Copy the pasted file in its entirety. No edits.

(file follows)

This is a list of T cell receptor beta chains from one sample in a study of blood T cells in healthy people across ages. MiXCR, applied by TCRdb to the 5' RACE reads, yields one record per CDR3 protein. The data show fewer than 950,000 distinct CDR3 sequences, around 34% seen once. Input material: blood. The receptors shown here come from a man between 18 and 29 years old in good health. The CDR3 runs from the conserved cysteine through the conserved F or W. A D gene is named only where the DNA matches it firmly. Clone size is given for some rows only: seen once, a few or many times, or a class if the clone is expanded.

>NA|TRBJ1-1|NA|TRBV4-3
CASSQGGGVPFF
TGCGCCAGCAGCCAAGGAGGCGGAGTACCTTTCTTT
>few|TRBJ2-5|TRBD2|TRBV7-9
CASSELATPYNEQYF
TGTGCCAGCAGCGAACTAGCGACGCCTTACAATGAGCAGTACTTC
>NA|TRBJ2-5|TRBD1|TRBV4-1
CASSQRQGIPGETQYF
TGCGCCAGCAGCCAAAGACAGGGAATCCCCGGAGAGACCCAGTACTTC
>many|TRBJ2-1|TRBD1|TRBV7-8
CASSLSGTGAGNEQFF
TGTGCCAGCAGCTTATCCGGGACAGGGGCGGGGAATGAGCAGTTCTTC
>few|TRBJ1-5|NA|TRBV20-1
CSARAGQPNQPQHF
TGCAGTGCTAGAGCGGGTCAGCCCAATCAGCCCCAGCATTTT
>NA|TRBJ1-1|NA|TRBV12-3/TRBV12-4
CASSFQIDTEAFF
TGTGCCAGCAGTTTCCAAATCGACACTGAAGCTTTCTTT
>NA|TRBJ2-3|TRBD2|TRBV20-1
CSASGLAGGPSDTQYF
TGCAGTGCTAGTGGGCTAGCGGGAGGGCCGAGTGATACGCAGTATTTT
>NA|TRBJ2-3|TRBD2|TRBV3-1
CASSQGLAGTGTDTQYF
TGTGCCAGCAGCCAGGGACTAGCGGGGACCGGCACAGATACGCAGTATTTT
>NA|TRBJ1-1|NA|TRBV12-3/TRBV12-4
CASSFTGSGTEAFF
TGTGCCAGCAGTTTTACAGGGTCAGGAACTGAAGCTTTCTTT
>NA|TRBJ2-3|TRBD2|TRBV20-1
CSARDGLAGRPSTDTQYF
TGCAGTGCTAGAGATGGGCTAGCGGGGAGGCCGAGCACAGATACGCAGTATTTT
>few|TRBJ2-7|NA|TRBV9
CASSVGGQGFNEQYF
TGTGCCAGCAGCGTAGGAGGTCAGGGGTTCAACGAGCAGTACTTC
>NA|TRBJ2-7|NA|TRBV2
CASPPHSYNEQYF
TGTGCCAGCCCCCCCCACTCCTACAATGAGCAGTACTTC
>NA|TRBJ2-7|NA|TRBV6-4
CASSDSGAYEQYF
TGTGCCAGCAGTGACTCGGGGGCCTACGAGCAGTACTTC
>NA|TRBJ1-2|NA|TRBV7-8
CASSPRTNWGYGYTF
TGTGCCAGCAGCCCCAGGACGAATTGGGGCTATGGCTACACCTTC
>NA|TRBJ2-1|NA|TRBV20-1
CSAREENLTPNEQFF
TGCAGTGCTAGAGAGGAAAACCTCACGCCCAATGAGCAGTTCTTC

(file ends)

This is a list of T cell receptor beta chains from one sample in a study of blood T cells in healthy people across ages. MiXCR, applied by TCRdb to the 5' RACE reads, yields one record per CDR3 protein. The data show fewer than 950,000 distinct CDR3 sequences, around 34% seen once. Input material: blood. The receptors shown here come from a man between 18 and 29 years old in good health. The CDR3 runs from the conserved cysteine through the conserved F or W. A D gene is named only where the DNA matches it firmly. Clone size is given for some rows only: seen once, a few or many times, or a class if the clone is expanded.

>NA|TRBJ1-1|NA|TRBV4-3
CASSQGGGVPFF
TGCGCCAGCAGCCAAGGAGGCGGAGTACCTTTCTTT
>few|TRBJ2-5|TRBD2|TRBV7-9
CASSELATPYNEQYF
TGTGCCAGCAGCGAACTAGCGACGCCTTACAATGAGCAGTACTTC
>NA|TRBJ2-5|TRBD1|TRBV4-1
CASSQRQGIPGETQYF
TGCGCCAGCAGCCAAAGACAGGGAATCCCCGGAGAGACCCAGTACTTC
>many|TRBJ2-1|TRBD1|TRBV7-8
CASSLSGTGAGNEQFF
TGTGCCAGCAGCTTATCCGGGACAGGGGCGGGGAATGAGCAGTTCTTC
>few|TRBJ1-5|NA|TRBV20-1
CSARAGQPNQPQHF
TGCAGTGCTAGAGCGGGTCAGCCCAATCAGCCCCAGCATTTT
>NA|TRBJ1-1|NA|TRBV12-3/TRBV12-4
CASSFQIDTEAFF
TGTGCCAGCAGTTTCCAAATCGACACTGAAGCTTTCTTT
>NA|TRBJ2-3|TRBD2|TRBV20-1
CSASGLAGGPSDTQYF
TGCAGTGCTAGTGGGCTAGCGGGAGGGCCGAGTGATACGCAGTATTTT
>NA|TRBJ2-3|TRBD2|TRBV3-1
CASSQGLAGTGTDTQYF
TGTGCCAGCAGCCAGGGACTAGCGGGGACCGGCACAGATACGCAGTATTTT
>NA|TRBJ1-1|NA|TRBV12-3/TRBV12-4
CASSFTGSGTEAFF
TGTGCCAGCAGTTTTACAGGGTCAGGAACTGAAGCTTTCTTT
>NA|TRBJ2-3|TRBD2|TRBV20-1
CSARDGLAGRPSTDTQYF
TGCAGTGCTAGAGATGGGCTAGCGGGGAGGCCGAGCACAGATACGCAGTATTTT
>few|TRBJ2-7|NA|TRBV9
CASSVGGQGFNEQYF
TGTGCCAGCAGCGTAGGAGGTCAGGGGTTCAACGAGCAGTACTTC
>NA|TRBJ2-7|NA|TRBV2
CASPPHSYNEQYF
TGTGCCAGCCCCCCCCACTCCTACAATGAGCAGTACTTC
>NA|TRBJ2-7|NA|TRBV6-4
CASSDSGAYEQYF
TGTGCCAGCAGTGACTCGGGGGCCTACGAGCAGTACTTC
>NA|TRBJ1-2|NA|TRBV7-8
CASSPRTNWGYGYTF
TGTGCCAGCAGCCCCAGGACGAATTGGGGCTATGGCTACACCTTC
>NA|TRBJ2-1|NA|TRBV20-1
CSAREENLTPNEQFF
TGCAGTGCTAGAGAGGAAAACCTCACGCCCAATGAGCAGTTCTTC